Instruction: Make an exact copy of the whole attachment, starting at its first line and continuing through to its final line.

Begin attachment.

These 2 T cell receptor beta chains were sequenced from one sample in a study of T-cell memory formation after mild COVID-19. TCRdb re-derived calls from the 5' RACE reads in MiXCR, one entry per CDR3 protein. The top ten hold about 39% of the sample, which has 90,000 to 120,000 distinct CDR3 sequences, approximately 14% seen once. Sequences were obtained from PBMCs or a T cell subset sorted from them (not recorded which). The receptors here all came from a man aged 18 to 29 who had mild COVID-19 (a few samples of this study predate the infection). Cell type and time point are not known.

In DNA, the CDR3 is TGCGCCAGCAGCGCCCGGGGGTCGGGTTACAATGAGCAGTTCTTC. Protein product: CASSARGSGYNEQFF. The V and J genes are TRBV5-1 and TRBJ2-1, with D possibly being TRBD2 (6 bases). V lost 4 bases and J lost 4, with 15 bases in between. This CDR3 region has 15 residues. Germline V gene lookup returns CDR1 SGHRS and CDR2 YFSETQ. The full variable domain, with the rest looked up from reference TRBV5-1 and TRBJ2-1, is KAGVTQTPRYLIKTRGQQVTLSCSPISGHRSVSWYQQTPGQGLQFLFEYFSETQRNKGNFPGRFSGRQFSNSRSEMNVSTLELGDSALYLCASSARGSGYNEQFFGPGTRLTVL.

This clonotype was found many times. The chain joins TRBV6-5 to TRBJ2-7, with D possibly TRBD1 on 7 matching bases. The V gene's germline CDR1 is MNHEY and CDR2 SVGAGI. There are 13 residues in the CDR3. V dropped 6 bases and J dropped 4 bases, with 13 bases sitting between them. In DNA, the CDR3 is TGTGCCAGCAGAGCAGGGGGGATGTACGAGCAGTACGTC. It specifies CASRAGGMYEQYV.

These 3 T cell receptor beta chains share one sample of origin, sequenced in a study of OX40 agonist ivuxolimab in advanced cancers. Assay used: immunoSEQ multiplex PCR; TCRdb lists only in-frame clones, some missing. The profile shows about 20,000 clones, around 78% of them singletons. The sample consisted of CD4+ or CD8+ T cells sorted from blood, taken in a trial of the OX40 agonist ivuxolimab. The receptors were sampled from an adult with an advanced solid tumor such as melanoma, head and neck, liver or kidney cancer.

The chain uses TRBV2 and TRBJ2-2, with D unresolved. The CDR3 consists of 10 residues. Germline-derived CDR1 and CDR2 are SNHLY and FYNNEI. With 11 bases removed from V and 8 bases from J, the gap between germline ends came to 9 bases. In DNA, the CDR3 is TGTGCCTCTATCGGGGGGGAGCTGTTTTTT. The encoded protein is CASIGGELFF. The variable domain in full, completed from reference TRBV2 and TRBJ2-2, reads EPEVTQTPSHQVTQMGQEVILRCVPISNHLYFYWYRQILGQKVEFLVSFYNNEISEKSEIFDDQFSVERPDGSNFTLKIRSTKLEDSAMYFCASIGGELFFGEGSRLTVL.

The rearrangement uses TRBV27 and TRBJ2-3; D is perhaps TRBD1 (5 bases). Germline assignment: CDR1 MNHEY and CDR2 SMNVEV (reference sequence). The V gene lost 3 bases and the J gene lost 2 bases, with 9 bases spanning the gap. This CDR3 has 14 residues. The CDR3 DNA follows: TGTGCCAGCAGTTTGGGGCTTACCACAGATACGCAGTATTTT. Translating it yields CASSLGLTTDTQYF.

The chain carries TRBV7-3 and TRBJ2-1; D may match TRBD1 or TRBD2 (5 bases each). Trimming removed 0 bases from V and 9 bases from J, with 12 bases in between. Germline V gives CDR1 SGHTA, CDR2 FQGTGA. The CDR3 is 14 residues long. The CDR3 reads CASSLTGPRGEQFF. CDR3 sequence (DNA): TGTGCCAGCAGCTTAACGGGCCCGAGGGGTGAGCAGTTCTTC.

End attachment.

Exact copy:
These 2 T cell receptor beta chains were sequenced from one sample in a study of T-cell memory formation after mild COVID-19. TCRdb re-derived calls from the 5' RACE reads in MiXCR, one entry per CDR3 protein. The top ten hold about 39% of the sample, which has 90,000 to 120,000 distinct CDR3 sequences, approximately 14% seen once. Sequences were obtained from PBMCs or a T cell subset sorted from them (not recorded which). The receptors here all came from a man aged 18 to 29 who had mild COVID-19 (a few samples of this study predate the infection). Cell type and time point are not known.

In DNA, the CDR3 is TGCGCCAGCAGCGCCCGGGGGTCGGGTTACAATGAGCAGTTCTTC. Protein product: CASSARGSGYNEQFF. The V and J genes are TRBV5-1 and TRBJ2-1, with D possibly being TRBD2 (6 bases). V lost 4 bases and J lost 4, with 15 bases in between. This CDR3 region has 15 residues. Germline V gene lookup returns CDR1 SGHRS and CDR2 YFSETQ. The full variable domain, with the rest looked up from reference TRBV5-1 and TRBJ2-1, is KAGVTQTPRYLIKTRGQQVTLSCSPISGHRSVSWYQQTPGQGLQFLFEYFSETQRNKGNFPGRFSGRQFSNSRSEMNVSTLELGDSALYLCASSARGSGYNEQFFGPGTRLTVL.

This clonotype was found many times. The chain joins TRBV6-5 to TRBJ2-7, with D possibly TRBD1 on 7 matching bases. The V gene's germline CDR1 is MNHEY and CDR2 SVGAGI. There are 13 residues in the CDR3. V dropped 6 bases and J dropped 4 bases, with 13 bases sitting between them. In DNA, the CDR3 is TGTGCCAGCAGAGCAGGGGGGATGTACGAGCAGTACGTC. It specifies CASRAGGMYEQYV.

These 3 T cell receptor beta chains share one sample of origin, sequenced in a study of OX40 agonist ivuxolimab in advanced cancers. Assay used: immunoSEQ multiplex PCR; TCRdb lists only in-frame clones, some missing. The profile shows about 20,000 clones, around 78% of them singletons. The sample consisted of CD4+ or CD8+ T cells sorted from blood, taken in a trial of the OX40 agonist ivuxolimab. The receptors were sampled from an adult with an advanced solid tumor such as melanoma, head and neck, liver or kidney cancer.

The chain uses TRBV2 and TRBJ2-2, with D unresolved. The CDR3 consists of 10 residues. Germline-derived CDR1 and CDR2 are SNHLY and FYNNEI. With 11 bases removed from V and 8 bases from J, the gap between germline ends came to 9 bases. In DNA, the CDR3 is TGTGCCTCTATCGGGGGGGAGCTGTTTTTT. The encoded protein is CASIGGELFF. The variable domain in full, completed from reference TRBV2 and TRBJ2-2, reads EPEVTQTPSHQVTQMGQEVILRCVPISNHLYFYWYRQILGQKVEFLVSFYNNEISEKSEIFDDQFSVERPDGSNFTLKIRSTKLEDSAMYFCASIGGELFFGEGSRLTVL.

The rearrangement uses TRBV27 and TRBJ2-3; D is perhaps TRBD1 (5 bases). Germline assignment: CDR1 MNHEY and CDR2 SMNVEV (reference sequence). The V gene lost 3 bases and the J gene lost 2 bases, with 9 bases spanning the gap. This CDR3 has 14 residues. The CDR3 DNA follows: TGTGCCAGCAGTTTGGGGCTTACCACAGATACGCAGTATTTT. Translating it yields CASSLGLTTDTQYF.

The chain carries TRBV7-3 and TRBJ2-1; D may match TRBD1 or TRBD2 (5 bases each). Trimming removed 0 bases from V and 9 bases from J, with 12 bases in between. Germline V gives CDR1 SGHTA, CDR2 FQGTGA. The CDR3 is 14 residues long. The CDR3 reads CASSLTGPRGEQFF. CDR3 sequence (DNA): TGTGCCAGCAGCTTAACGGGCCCGAGGGGTGAGCAGTTCTTC.